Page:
Australian Open: Serena Williams and Maria Sharapova progress
Defending champion in inspired form while Sharapova dropped a set on way to victory
In this photograph taken with a slow shutter speed Serena Williams of the US plays a backhand return during her women’s singles match against Russia’s Daria Kasatkina. Photograph: Getty Images
Williams won the first set of her Rod Laver Arena match in 22 minutes and was helped by four double-faults by Kasatkina. The American is spending her 153rd and 154th consecutive weeks at No1 during the two weeks of the Australian Open, the third-longest streak in WTA history after Steffi Graf’s 186 in a row and Martina Navratilova’s 156.
Williams next plays Margarita Gasparyan of Russia, who beat Yulia Putintseva of Kazakhstan 6-3, 6-4 earlier Friday.
Maria Sharapova reached a career milestone on Friday, which came as a nice surprise after a tough match.
“Oh, wow. I’ve won 600 matches?” Sharapova said, when an on-court interviewer congratulated her for the achievement earned by winning her third-round match .The No5 seed then thought for a moment and laughed nervously. “Oh boy,” she said. “Is this friendly reminder that I’m getting old?”
The 28-year-old, a five-time grand slam winner, hadn’t dropped a set into the third round but struggled before beating the 22-year-old Lauren Davis 6-1, 6-7 (7-5), 6-1. After racing through the first set in just 26 minutes, Sharapova was broken twice in the second set, which lasted 77 minutes. She returned with more composure in the final set, making just five unforced errors and breaking Davis three times.
In the fourth round, Sharapova faces the up-and-coming Swiss teenager Belinda Bencic, who won her first two WTA titles in 2015 including Toronto where she beat Williams in the semis followed by the No2 Simona Halep in the final.
Sharapova could face Williams in the quarter-finals, which would be the latest in their long-running rivalry. Sharpova hasn’t beaten Williams since 2004, losing their last 17 meetings including last year’s Australian Open final.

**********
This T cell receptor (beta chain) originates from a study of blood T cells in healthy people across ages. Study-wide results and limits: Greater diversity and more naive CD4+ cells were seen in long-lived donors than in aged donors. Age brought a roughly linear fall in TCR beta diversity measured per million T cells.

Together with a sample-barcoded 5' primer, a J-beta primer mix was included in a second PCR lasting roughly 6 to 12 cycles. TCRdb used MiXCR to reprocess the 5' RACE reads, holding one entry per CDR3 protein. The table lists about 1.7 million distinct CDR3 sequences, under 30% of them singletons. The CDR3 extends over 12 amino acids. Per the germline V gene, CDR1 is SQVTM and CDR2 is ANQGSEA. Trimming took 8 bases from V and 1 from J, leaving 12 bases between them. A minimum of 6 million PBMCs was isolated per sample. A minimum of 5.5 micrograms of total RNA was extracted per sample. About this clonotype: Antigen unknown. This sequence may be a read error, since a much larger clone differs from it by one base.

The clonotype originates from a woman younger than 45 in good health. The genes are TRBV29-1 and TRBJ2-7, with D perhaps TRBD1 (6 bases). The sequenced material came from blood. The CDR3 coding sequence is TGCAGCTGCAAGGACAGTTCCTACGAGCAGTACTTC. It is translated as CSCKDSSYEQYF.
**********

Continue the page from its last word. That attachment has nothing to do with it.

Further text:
But after Friday’s milestone, Sharapova took a moment to pause and reflect on her 600 career wins. “I think it’s a proud number,” she said. “I’ve been doing it a long time. That’s a fact.”
Sharapova was ninewhen she moved from Russia to Florida with her father, Yuri, to train at the famed Nick Bollettieri tennis academy. Three years earlier, when she was six, Sharapova was spotted at a Moscow exhibition by Martina Navratilova, who told her father that America was the best place to cultivate the young the young player’s talent.
It meant a two-year separation from her mother, Yelena, who stayed in Russia because of financial reasons and the wait to obtain a visa. Asked on Friday how she navigated the world of professional tennis as a young player, Sharapova credited her parents.
“You know, my father paved this career for me, that I just keep following,” she said. “He just really opened the door to my dream. I’m just kind of living it.
“My mother opened up the world to me culturally, educationally. So I got very different things from both of them. I really love what I do. Although I’d love to sit on the beach and read a book and drink margaritas, after a few days I get bored,” Sharapova said. “At 28 years old, I’m healthy and look forward to playing for many years.”